30 October 2016 by Lorraine Young
The key message for the board on conflicts of interest is disclosure
The law regarding directors’ conflicts of interest came into force in October 2008 as part of the Companies Act 2006. As it has now been around for some time, implementing it can become routine and it is tempting to assume everyone knows what they should be doing. However, there is still a need to brief new directors and to remind existing directors of what the actual rules and obligations are, rather than what they remember.
In addition to the provisions about conflicts of interest, directors should be aware of their other duties under the Act, which include promoting the success of the company and exercising independent judgement. They also have common law duties which include a duty not to make a secret profit, and duties of loyalty (to the company) and confidentiality. These are all relevant when considering the area of conflicts of interest.
The CA 2006 provisions on conflicts of interest can be summarised as:
None of these duties will be infringed if the situation, interest or benefit is such that it cannot reasonably be regarded as likely to give rise to a conflict or if it is authorised by the other directors.
Directors may authorise any actual or potential conflicts of interest provided that:
Where the other directors authorise an actual or potential conflict, the quorum requirements for the meeting must be met without the conflicted director being included.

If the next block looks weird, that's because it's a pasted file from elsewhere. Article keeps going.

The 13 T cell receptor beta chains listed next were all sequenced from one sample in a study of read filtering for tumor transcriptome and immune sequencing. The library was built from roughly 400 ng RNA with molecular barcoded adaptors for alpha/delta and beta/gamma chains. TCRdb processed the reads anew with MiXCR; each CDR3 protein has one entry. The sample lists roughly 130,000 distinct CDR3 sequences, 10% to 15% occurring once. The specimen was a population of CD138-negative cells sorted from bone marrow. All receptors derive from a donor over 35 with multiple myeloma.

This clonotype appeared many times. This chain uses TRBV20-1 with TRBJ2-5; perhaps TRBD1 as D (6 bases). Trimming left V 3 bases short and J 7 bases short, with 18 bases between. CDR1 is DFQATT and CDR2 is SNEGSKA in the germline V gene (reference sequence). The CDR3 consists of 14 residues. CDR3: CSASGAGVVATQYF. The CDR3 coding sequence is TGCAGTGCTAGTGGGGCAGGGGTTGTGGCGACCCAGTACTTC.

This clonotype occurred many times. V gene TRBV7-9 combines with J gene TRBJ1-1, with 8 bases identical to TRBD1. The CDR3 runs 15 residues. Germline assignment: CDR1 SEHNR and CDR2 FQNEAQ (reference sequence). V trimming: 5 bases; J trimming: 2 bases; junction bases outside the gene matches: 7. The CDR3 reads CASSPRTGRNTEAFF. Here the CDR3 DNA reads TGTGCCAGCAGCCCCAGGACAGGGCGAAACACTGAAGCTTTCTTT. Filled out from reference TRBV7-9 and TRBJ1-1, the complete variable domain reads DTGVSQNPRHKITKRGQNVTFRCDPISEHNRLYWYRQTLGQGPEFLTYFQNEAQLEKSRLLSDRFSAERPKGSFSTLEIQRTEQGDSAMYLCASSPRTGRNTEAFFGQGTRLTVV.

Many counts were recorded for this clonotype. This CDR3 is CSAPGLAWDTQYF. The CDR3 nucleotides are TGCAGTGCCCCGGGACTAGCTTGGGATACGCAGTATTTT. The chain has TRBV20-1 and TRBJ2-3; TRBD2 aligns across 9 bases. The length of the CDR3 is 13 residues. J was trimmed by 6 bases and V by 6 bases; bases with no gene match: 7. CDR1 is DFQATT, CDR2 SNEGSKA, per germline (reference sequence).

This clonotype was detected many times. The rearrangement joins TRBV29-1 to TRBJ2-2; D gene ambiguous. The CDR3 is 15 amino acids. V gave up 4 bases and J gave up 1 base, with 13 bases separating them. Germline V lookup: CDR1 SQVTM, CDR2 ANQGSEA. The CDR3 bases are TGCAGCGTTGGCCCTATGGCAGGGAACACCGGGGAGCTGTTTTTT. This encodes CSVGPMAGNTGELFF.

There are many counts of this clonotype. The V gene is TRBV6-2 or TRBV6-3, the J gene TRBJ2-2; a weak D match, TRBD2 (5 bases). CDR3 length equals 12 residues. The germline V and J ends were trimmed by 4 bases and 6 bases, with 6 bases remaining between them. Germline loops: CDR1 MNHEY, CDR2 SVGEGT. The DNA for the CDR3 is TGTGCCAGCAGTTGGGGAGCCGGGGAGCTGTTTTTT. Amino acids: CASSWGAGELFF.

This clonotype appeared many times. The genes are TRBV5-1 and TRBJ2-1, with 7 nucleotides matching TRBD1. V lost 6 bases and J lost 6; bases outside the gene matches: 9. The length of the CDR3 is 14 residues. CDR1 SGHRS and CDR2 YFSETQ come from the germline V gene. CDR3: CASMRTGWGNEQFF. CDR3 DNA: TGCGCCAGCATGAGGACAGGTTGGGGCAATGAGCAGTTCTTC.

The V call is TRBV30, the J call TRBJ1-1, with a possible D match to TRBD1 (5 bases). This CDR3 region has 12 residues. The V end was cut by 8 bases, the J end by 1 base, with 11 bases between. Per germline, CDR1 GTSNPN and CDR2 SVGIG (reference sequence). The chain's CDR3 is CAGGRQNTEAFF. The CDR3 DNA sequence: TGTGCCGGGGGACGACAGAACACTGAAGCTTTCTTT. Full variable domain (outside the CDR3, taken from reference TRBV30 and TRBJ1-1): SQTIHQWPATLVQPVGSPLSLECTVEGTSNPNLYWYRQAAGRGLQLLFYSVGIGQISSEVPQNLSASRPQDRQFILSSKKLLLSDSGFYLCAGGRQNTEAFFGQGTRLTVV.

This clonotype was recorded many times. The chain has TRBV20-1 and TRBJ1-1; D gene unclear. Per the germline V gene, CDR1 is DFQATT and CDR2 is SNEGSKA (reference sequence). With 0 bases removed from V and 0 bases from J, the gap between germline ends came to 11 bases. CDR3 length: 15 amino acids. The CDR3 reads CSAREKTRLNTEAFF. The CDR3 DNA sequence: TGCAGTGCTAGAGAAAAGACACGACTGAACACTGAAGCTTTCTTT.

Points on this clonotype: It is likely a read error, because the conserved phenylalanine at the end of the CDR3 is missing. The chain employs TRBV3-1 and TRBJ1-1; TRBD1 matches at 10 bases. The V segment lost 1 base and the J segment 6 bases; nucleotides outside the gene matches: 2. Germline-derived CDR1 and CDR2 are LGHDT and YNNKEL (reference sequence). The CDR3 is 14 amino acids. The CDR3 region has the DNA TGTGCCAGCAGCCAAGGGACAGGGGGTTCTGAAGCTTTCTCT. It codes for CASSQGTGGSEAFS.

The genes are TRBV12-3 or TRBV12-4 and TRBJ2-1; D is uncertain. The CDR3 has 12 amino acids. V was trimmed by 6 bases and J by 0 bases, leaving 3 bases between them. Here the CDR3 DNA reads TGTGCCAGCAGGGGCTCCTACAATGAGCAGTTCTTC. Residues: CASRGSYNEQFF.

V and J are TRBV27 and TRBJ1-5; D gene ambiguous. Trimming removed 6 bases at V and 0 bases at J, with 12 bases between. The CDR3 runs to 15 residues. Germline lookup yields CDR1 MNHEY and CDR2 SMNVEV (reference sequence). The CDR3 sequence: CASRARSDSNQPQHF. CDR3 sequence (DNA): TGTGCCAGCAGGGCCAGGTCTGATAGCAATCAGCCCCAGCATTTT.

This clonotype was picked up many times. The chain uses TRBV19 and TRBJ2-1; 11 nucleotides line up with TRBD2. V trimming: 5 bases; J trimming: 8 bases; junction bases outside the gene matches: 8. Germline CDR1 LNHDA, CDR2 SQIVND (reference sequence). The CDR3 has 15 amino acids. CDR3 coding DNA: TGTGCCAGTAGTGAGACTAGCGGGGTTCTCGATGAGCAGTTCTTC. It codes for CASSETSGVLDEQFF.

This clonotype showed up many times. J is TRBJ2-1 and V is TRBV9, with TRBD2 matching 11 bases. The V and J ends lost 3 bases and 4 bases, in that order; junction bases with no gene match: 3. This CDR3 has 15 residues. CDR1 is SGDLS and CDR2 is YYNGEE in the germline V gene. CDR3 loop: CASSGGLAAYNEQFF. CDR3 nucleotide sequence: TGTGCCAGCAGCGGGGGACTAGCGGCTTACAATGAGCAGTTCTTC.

The key message for the board is disclosure. Directors must declare actual and potential conflicts of interest and there is a separate requirement to disclose interests in any transactions with the company. The latter are probably best dealt with on a case-by-case basis. Having a standard agenda item for declarations of interest at the start of the board meeting agenda can be a helpful reminder for this.
Directors also have a duty to make prompt notifications of any changes to their interests. I find that circulating a list of directors’ interests once a quarter is a useful exercise and can prompt directors to scribble on it at the meeting and pass it across with an update or two.
In an ideal world they would tell you as soon as the change occurs, but this at least acts as a fail safe. Once an interest has been disclosed, it is not necessary to repeat the disclosure at every meeting. The directors should be aware of it from the original disclosure.